The money will go towards hosting a website and buying the required software for developing it. Once the site is up and running, I plan to promote it at science fairs, in addition to buying soft toys or pins (such as these: I heart guts) for prize draw at the stalls I host.

My Interview

How would you describe yourself in 3 words?

Curious, creative, cheerful.

Who is your favourite singer or band?

Two Steps From Hell.

What's your favourite food?


What is the most fun thing you've done?

Spending my 30th birthday halfway up a mountain in the Lake district, eating soggy sandwiches with my best friend in the rain.

What did you want to be after you left school?


Were you ever in trouble at school?

Not that I am aware of.

What was your favourite subject at school?

Mathematics (mechanics) – my teacher was awesome!

What's the best thing you've done as a scientist?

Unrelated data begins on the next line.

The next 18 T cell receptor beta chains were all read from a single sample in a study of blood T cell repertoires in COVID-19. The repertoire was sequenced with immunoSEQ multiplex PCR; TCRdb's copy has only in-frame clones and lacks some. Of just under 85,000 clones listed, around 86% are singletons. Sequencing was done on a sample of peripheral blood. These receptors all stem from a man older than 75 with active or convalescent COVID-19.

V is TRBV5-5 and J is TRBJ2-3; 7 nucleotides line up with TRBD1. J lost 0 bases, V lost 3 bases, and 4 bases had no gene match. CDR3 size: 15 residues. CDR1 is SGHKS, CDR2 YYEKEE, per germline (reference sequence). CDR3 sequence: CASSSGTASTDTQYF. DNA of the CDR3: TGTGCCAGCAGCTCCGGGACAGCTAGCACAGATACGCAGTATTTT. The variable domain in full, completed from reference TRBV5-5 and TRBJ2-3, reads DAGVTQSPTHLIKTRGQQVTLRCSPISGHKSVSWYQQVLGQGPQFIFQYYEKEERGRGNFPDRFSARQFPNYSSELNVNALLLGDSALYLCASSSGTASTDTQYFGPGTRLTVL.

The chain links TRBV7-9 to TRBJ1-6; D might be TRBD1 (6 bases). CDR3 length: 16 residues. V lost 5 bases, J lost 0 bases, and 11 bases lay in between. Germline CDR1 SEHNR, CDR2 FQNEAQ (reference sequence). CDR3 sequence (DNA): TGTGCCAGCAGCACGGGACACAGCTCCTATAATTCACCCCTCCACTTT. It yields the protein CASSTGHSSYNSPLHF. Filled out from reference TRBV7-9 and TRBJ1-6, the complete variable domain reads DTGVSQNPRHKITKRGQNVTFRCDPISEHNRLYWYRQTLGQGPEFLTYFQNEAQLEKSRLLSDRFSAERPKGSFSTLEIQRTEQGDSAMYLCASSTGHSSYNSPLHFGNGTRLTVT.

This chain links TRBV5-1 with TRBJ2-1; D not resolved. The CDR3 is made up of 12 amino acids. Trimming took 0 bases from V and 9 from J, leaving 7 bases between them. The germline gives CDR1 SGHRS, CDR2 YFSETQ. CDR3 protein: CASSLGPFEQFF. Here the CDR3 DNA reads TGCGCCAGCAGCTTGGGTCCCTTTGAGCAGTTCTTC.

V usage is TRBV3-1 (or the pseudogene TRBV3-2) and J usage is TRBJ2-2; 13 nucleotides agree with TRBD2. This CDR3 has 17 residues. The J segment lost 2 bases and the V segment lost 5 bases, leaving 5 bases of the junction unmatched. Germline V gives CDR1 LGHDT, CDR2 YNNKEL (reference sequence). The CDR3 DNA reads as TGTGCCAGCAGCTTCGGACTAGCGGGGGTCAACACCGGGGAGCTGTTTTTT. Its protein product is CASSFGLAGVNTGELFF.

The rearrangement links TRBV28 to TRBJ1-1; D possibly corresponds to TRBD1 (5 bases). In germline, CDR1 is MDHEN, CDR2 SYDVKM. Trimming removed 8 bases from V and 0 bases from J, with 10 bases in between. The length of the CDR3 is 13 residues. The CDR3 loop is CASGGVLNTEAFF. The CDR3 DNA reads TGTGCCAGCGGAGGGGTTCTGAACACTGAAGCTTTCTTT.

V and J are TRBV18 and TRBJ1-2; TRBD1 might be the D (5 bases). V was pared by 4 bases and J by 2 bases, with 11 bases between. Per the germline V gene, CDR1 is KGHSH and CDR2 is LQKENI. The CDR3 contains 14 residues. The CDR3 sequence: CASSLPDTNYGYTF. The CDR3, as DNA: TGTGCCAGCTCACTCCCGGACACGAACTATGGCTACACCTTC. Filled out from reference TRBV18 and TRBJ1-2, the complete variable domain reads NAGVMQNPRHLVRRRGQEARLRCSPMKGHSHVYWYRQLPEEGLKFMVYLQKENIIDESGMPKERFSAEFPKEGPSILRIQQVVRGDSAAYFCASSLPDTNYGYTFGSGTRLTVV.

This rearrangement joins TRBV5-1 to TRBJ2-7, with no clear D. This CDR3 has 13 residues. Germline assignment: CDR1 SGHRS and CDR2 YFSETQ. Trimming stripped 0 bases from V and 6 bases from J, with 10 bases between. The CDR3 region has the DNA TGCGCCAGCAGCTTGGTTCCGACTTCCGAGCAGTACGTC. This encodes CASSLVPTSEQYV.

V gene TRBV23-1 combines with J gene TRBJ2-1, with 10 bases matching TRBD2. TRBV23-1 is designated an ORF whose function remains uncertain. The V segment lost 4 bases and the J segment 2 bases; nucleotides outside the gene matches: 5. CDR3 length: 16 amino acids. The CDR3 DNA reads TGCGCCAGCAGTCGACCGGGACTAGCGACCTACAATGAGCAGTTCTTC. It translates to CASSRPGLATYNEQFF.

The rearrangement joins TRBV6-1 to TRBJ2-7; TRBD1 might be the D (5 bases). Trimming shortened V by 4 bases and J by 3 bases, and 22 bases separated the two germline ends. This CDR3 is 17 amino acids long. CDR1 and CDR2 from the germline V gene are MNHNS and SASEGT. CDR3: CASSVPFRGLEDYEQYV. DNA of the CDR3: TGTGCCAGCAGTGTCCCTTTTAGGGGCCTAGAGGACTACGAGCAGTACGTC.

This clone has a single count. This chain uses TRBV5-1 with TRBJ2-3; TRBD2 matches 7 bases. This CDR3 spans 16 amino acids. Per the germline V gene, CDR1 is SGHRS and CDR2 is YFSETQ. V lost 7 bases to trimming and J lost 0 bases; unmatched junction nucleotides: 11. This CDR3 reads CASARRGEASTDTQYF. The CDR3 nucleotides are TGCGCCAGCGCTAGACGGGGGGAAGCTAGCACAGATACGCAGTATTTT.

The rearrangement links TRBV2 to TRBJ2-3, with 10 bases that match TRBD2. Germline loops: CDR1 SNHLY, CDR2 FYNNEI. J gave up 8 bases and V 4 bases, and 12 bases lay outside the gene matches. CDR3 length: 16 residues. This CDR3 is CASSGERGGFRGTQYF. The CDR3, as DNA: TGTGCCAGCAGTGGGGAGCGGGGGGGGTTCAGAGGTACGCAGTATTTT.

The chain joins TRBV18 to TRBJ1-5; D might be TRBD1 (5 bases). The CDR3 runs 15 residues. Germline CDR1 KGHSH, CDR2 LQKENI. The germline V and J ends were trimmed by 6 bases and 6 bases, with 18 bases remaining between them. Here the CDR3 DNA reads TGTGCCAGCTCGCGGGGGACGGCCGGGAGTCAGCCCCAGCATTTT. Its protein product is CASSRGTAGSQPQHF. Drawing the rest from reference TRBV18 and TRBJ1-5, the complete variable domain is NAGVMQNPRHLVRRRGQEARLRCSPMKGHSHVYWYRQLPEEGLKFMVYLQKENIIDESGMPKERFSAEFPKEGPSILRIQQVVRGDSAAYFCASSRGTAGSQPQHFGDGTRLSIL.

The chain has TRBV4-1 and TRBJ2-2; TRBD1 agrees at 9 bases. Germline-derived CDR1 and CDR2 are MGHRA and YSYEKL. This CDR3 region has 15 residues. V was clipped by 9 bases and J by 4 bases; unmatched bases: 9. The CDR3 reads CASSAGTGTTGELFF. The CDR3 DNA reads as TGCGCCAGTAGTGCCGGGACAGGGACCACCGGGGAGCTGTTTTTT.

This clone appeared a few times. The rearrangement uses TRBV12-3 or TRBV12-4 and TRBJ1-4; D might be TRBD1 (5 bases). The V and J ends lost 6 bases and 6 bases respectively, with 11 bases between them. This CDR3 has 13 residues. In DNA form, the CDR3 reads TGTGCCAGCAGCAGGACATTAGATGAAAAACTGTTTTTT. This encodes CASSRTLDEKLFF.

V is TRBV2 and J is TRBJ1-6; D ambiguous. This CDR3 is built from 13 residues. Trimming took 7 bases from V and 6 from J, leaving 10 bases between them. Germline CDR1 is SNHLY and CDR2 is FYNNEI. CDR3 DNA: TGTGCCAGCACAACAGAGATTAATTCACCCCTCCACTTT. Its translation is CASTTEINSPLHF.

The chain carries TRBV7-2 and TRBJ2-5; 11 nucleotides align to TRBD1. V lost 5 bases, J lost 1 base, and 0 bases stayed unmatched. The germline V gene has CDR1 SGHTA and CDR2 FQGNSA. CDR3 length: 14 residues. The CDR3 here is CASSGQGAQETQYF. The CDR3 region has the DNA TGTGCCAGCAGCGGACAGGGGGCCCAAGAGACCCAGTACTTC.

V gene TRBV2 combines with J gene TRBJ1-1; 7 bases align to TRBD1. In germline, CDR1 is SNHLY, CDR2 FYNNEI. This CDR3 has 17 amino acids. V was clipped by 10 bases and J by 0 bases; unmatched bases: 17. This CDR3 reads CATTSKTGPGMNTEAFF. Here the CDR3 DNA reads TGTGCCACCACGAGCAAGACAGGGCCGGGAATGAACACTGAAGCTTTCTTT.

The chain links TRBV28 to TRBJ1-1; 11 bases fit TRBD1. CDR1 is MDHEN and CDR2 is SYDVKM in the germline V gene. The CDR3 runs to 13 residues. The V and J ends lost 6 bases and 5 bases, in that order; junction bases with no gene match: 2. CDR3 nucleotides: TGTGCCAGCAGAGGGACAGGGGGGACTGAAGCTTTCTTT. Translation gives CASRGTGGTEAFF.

Shown that it’s possible for someone with very dark skin to get a sunburn (just can’t see it with our eyes).

What or who inspired you to become a scientist?

The Selfish Gene (book).

If you weren't a scientist, what would you be?


If you had 3 wishes for yourself what would they be? - be honest!

Rich, draw like a pro, all my loved one can stay healthy and forever young.

Tell us a joke.

I never wanted to believe that my dad was stealing from his job as a road worker. But when I got home, all the signs were there.

Other stuff

Work photos:

Each little wax block (like the one I put on top of the box) holds a very small piece of human skin that I work with. I have hundreds of these! (thanks to the awesome participants who took part in our study). The blue thing holds these super sharp blades that we use to cut the blocks into super thin sections (about 200 times tinner than 1mm).


This machine is used to cut the little block in the previous image into super thin sections (for microscope slides).


These are some microscope slides I have prepared.


Microwave is used quite a lot in our lab – a biology lab is a lot like a kitchen for not food! (we have oven, microwave, fridge, freezer, dish washer and sometimes a pressure cooker! What more can you ask for in a kitchen?)


Radio is a lab essential!